“Britain is not acting alone in taking these steps,” he continued. “Other countries such as the Netherlands already impose a three-month residence requirement before you can access benefits such as job seekers’ allowance.”
Saying he would work with other EU states “to return the concept of free movement to a more sensible basis,” he added, “We need to do the same with welfare. For example, free movement should not be about exporting child benefit.”
Cameron’s measures were greeted with rapture by the most right-wing sections of the British media, with the Daily Express stating, “At last, David Cameron reveals a crackdown on new EU migrants.”
“Britain cannot take a new wave of EU immigration,” the newspaper declared, hailing the “excellent turnout of Conservative MPs who are backing our objective with an amendment to the Immigration Bill currently before the House of Commons. That amendment would ensure controls remain in place at least until 2018.”
United Kingdom Independence Party (UKIP) leader Nigel Farage goaded Cameron, saying his proposals did not go far enough. “It doesn’t sound very tough to me,” he said. “Under his proposal somebody can come here on January 1 from Romania and within 12 weeks be entitled to unemployment benefit. I think that’s outrageous.”
Cameron’s announcements were in no small part aimed at appeasing supporters of the anti-immigrant, anti-European Union UKIP among Conservative backbenchers and the Tory Party at large. In recent elections, the Conservatives have haemorrhaged support to UKIP.
It is inevitable that further anti-immigrant measures will be announced. Following a government statement on immigration Thursday from Home Secretary Teresa May, a succession of Conservative MPs demanded that restrictions on immigration, as demanded by Farage, be imposed.
Tory MP Philip Hollobone stated, “This country is full,” adding, “Yes, this country will be taken to court, but it will be a signal of firm intent about our renegotiation of the EU treaties, and by the time it comes to court, hopefully, we will have had our referendum [on exiting the EU] and left this wretched organisation altogether.”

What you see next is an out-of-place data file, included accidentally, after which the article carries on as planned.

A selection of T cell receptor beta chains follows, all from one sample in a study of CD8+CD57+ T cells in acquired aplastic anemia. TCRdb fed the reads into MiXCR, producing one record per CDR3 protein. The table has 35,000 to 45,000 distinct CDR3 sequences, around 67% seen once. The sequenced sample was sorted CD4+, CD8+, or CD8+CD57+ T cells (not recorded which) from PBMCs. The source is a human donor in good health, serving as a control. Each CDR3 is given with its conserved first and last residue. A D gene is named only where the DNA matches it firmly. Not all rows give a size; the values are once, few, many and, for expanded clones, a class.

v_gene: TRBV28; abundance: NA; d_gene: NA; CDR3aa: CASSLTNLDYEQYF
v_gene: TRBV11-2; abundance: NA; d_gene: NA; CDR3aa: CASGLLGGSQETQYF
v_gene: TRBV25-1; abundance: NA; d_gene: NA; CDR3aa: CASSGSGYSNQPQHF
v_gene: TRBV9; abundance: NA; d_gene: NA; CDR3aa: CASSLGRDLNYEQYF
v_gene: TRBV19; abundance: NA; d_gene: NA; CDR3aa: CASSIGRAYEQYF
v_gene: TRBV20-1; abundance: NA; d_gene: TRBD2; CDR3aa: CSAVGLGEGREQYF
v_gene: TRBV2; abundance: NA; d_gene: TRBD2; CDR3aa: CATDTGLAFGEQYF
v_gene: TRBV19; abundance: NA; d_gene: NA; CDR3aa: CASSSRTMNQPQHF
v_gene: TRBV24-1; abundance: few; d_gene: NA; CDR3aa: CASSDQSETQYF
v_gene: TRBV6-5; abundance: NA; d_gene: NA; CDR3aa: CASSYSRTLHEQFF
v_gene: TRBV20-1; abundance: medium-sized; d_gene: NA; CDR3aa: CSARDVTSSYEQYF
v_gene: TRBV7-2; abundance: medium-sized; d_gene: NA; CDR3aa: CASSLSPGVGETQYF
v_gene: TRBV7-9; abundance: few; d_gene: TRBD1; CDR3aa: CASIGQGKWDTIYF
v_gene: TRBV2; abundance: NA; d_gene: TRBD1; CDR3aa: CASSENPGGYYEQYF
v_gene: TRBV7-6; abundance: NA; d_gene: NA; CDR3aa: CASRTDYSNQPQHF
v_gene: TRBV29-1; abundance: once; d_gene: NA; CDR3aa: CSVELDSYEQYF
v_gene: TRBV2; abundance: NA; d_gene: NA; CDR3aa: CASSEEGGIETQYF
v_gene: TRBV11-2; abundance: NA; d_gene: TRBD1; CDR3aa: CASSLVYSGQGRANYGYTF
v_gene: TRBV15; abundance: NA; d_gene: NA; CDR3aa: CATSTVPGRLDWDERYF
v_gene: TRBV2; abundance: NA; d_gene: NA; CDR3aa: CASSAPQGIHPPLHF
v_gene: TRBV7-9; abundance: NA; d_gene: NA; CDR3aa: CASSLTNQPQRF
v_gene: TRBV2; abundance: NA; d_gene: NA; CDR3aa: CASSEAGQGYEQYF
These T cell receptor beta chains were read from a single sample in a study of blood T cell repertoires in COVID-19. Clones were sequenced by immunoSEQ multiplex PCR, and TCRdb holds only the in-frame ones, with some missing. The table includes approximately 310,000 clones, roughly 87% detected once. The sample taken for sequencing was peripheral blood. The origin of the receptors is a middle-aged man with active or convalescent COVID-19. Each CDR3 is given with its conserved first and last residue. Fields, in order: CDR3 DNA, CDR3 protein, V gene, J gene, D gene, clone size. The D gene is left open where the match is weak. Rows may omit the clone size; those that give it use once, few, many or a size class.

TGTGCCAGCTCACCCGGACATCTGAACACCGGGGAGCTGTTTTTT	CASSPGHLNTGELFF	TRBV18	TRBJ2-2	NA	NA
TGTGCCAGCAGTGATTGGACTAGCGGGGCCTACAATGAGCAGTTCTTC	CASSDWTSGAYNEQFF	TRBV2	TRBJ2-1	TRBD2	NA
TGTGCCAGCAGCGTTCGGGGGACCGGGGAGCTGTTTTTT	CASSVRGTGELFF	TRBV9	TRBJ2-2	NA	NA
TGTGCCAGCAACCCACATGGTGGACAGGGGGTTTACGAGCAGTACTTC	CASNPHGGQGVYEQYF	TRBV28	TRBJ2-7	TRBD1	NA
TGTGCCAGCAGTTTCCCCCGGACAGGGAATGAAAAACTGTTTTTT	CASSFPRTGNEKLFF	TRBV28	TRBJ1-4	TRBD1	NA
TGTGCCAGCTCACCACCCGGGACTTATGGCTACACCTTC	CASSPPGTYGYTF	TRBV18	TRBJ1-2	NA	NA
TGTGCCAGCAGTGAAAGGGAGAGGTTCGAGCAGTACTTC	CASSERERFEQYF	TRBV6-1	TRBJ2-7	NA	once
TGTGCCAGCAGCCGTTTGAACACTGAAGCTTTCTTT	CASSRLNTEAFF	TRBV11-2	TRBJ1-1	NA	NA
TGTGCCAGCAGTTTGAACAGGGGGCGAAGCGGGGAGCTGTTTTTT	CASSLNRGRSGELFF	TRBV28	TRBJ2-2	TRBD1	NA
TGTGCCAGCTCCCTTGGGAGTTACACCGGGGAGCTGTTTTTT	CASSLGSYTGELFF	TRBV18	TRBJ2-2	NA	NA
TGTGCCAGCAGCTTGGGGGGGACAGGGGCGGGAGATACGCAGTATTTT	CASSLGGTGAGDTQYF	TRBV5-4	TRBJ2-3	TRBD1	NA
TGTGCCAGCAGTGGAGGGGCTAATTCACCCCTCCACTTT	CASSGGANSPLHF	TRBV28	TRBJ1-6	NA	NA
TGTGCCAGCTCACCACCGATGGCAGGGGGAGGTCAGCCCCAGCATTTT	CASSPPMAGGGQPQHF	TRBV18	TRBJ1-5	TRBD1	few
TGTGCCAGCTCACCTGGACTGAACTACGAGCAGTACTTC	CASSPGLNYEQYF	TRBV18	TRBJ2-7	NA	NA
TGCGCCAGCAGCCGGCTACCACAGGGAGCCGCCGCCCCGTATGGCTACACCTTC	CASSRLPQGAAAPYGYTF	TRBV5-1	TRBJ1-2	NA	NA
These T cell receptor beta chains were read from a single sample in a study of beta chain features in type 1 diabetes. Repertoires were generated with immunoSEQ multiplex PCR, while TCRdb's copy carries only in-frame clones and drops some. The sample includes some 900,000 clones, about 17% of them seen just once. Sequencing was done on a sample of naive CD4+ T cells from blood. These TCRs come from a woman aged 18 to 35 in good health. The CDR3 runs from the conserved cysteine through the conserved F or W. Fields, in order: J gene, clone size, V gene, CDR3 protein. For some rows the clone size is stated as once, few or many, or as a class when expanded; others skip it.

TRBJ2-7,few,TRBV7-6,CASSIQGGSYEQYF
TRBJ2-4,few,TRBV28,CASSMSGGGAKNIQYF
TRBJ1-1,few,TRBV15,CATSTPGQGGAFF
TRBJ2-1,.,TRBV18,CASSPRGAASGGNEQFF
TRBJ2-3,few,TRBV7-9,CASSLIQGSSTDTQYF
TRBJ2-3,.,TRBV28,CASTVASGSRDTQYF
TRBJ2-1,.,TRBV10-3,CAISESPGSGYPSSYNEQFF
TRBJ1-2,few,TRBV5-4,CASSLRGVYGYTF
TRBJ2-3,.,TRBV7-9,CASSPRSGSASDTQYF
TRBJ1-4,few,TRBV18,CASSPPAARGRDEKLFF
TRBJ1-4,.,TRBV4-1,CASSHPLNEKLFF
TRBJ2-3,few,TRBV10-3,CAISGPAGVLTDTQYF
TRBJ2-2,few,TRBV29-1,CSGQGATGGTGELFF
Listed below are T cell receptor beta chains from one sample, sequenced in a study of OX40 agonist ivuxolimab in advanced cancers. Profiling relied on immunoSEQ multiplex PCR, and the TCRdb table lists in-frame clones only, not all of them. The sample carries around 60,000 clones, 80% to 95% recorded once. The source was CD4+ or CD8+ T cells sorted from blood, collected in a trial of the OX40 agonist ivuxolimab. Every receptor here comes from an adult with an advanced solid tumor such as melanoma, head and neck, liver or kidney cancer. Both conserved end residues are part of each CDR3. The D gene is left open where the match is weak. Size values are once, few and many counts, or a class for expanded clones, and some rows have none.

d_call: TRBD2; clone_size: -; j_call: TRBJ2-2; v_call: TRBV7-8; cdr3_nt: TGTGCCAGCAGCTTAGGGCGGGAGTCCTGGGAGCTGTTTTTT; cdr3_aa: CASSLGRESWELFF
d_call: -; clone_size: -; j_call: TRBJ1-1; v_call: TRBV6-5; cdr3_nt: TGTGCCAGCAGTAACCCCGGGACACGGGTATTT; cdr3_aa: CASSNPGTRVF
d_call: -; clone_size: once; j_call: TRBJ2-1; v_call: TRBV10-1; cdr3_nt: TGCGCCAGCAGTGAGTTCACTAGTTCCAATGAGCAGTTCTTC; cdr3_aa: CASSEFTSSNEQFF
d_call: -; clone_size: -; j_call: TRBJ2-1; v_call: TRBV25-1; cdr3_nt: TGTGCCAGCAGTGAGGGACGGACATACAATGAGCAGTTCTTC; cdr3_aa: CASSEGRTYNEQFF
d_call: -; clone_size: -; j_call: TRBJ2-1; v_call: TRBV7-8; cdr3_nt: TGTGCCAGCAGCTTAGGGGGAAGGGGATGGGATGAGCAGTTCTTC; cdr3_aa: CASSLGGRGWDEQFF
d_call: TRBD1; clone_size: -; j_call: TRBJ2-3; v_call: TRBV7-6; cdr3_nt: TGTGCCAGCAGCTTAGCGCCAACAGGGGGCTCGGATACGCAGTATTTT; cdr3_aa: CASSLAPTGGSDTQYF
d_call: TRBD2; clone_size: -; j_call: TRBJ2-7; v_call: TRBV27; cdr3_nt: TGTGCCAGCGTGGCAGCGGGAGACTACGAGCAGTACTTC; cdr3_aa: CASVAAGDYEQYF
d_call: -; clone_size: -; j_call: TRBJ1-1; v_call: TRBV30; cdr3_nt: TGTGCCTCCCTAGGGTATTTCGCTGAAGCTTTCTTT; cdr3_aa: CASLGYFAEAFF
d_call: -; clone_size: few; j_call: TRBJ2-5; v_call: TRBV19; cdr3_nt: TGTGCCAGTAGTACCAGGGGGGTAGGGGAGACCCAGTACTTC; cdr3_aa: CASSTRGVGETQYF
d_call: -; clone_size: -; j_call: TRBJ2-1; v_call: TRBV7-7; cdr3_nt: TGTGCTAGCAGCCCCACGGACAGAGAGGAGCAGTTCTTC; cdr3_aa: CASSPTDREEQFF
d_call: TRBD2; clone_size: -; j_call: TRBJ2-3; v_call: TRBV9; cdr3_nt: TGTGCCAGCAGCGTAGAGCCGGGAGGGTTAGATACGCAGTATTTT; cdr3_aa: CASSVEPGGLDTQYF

An amendment to extend the controls on Bulgarian and Romanian entry to the UK has been put forward by Tory MP Peter Bone. Some 40 Tory MPs are estimated to be in favour of the measure. Bone said in the debate that followed May’s statement: “The only way you will deal with this problem of stopping thousands and thousands of people coming from Romania and Bulgaria is extended transitional arrangements.”
Another Tory, Charles Walker, demanded of May, “I ask you to find your inner lion or tiger and extend transitional controls until 2019. You should take the hit and not pay the EU fine.”
The pronouncements of the Tories, the Liberal Democrats and Labour, echoed in the front page and comment sections of an increasingly hysterical media, are designed to whip up anti-immigrant sentiment and foist the blame on them for the consequences of cuts that are destroying essential social services and welfare and driving millions into poverty.
The BBC published figures Thursday showing that of 5.5 million people who claimed out-of-work benefits this February, just 120,000 were nationals of other EU countries.
According to a Guardian report, between 2004 and 2011, 1.32 million migrants arrived in the UK, but 644,000 people who were born in the EU left in those years. In 2011, the UK took in 566,044 EU nationals, but 350,703 EU nationals emigrated.
There are almost twice as many migrants to the UK from non-EU countries as from the EU, and the vast majority of these work or study. Most migrants want to work and leave if they cannot find work.
In contrast to the claim that Britain will be flooded by migrants from Romania and Bulgaria, the Home Office predicts that just 5,000 to 13,000 nationals will arrive annually from all of the European Union’s new member-states after enlargement.